Our IT teams regularly send out notices on phishing scams, password resets, and links to be weary of within emails. Have you ever wondered what it all means and why it’s so important? Here we will go over what it all means, why you should pay attention to these notices from IT, and email and password best practices to help keep your information secure.
Phishing is the process of attempting to acquire sensitive information such as usernames, passwords and credit card details by masquerading as a trustworthy entity using bulk email which tries to evade spam filters. Emails claiming to be from popular social web sites, banks, auction sites, or IT administrators are commonly used. More than 90% of successful hacks and data breaches start with phishing scams. These emails can cause viruses and lead to ransomware.
What to do if you receive an email that seems phisphy:
Your IT Team will never send a request via email for your password or ask you to verify your password by clicking on a link. If you receive an email requesting to verify your password by clicking on a link, delete it and do not respond to or perform the action being requested. If your company uses Multi-Factor Authentication where possible and multiple layers of security, you are the last defense against these kinds of threats!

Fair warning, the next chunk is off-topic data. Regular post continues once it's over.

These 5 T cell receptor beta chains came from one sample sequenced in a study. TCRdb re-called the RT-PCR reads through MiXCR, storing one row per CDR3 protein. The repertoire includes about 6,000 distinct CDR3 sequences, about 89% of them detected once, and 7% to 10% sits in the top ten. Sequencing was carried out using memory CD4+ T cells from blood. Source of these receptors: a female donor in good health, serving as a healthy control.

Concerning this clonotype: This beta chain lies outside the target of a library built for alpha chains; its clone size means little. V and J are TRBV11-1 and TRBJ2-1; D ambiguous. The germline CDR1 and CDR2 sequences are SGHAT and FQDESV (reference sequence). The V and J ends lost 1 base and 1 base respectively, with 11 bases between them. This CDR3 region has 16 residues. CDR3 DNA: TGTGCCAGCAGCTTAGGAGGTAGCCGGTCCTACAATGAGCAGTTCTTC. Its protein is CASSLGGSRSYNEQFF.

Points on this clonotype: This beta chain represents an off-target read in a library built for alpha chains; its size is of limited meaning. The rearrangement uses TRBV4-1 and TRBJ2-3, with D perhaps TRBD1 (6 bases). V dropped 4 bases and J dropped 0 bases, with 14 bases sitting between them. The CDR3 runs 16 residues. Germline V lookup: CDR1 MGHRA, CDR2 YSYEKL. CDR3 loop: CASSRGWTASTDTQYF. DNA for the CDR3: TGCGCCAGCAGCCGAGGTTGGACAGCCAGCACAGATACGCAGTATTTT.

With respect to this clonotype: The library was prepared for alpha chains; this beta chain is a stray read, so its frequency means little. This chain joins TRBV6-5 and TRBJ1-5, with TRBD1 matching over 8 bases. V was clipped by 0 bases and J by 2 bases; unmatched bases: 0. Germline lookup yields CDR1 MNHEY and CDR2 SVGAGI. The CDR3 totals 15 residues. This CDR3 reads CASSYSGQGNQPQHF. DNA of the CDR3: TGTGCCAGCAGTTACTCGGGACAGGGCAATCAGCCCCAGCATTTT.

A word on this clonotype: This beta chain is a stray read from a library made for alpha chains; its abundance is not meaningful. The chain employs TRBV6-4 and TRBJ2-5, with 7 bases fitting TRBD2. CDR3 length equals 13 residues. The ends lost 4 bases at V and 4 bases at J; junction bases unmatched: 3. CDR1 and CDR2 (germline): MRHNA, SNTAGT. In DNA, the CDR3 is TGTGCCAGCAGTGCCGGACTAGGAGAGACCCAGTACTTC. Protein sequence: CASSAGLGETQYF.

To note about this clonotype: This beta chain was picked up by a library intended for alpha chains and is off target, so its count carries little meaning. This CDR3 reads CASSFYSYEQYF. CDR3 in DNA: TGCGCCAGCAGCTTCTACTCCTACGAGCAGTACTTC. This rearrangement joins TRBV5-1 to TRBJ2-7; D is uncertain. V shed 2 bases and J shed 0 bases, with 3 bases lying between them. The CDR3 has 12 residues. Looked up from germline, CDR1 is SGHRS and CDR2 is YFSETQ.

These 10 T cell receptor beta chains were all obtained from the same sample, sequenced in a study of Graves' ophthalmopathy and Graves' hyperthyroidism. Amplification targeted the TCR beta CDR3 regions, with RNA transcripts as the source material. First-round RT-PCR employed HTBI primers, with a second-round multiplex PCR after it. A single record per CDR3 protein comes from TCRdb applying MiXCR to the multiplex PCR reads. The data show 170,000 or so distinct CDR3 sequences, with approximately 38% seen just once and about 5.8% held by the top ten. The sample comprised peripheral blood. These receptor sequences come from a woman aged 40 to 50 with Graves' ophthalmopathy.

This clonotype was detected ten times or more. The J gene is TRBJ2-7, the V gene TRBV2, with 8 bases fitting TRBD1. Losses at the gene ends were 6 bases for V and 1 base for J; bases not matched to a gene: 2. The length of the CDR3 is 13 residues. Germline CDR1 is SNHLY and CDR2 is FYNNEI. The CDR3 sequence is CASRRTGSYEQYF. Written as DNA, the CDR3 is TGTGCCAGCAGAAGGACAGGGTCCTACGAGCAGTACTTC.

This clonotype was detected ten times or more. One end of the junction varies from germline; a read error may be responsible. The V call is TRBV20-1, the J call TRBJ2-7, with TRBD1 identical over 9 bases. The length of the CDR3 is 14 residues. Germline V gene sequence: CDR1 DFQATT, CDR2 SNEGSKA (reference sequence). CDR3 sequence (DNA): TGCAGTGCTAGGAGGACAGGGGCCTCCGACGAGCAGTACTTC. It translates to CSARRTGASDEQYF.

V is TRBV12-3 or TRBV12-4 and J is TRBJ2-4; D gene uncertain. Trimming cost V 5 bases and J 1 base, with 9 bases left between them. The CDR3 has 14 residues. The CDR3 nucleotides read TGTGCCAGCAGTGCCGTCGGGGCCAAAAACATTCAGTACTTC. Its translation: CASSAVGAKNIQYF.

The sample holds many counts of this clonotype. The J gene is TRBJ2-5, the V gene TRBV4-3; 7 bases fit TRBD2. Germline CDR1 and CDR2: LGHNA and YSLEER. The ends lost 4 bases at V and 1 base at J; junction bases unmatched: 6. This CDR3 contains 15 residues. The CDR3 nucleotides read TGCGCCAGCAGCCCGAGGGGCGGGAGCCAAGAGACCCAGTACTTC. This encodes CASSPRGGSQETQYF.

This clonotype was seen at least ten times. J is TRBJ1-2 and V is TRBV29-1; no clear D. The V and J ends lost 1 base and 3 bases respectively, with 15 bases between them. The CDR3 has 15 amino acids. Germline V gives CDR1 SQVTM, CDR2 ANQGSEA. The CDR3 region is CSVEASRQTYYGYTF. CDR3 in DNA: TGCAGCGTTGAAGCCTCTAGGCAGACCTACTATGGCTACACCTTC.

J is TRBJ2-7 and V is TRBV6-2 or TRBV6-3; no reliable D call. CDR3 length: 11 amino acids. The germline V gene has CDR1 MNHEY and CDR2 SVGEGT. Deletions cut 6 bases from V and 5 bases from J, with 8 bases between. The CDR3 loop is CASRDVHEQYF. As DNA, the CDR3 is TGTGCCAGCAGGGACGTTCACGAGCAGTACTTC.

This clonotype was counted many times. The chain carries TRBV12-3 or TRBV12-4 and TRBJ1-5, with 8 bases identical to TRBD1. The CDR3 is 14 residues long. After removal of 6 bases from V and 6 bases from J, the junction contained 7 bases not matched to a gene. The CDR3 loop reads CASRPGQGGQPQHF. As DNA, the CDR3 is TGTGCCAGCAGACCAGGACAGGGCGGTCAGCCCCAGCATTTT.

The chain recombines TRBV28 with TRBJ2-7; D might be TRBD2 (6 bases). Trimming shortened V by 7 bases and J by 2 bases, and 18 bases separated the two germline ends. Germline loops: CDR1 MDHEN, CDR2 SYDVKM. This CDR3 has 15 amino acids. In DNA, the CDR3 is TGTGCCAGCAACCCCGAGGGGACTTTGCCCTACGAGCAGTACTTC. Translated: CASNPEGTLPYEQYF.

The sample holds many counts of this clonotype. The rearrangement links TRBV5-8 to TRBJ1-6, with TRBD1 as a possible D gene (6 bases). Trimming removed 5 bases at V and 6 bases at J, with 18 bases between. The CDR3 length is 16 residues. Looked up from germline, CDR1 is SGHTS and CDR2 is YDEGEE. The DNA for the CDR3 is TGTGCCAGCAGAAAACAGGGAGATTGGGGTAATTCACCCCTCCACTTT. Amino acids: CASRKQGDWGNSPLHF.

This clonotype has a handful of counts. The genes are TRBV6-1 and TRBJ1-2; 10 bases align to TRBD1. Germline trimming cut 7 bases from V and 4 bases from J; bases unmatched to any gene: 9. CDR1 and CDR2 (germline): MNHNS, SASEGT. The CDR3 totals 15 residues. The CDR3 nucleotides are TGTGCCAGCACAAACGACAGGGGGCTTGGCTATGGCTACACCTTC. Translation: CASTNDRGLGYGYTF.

Email Best Practices
✔️Report any suspicious email activity to your IT team to ensure they are aware of the attack.
✔️Always double check the sender and ensure the ‘From’ address is accurate.
✖️Don’t take any action. Delete the email instead of unsubscribing, replying or taking any action other than delete.
Password Best Practices
✖️Do not use passwords between computer applications inside or outside of your organization. If you have used the same passwords at work as you have for outside applications. If you do use the same or similar passwords, you should change your business passwords ASAP.
✖️Don’t write down or store your passwords on paper in plain sight! Please do not document passwords on paper and leave them at your desk where they can be seen by others.
✔️Rotate/change passwords every 90 days or sooner.
✔️Create unique passwords that use a combination of words, numbers, symbols, and both upper- and lower-case letters. Some of the easiest-to-remember passwords aren’t words at all but collections of words that form a phrase or sentence, perhaps the opening sentence to your favorite novel, or the opening line to a good joke. Complexity is nice, but length is key.
✖️Do not choose passwords based upon details that may not be as confidential as you’d expect, such as your birth date, your Social Security or phone number, or names of family members/pets.
Extra Resources on Email and Password Best Practices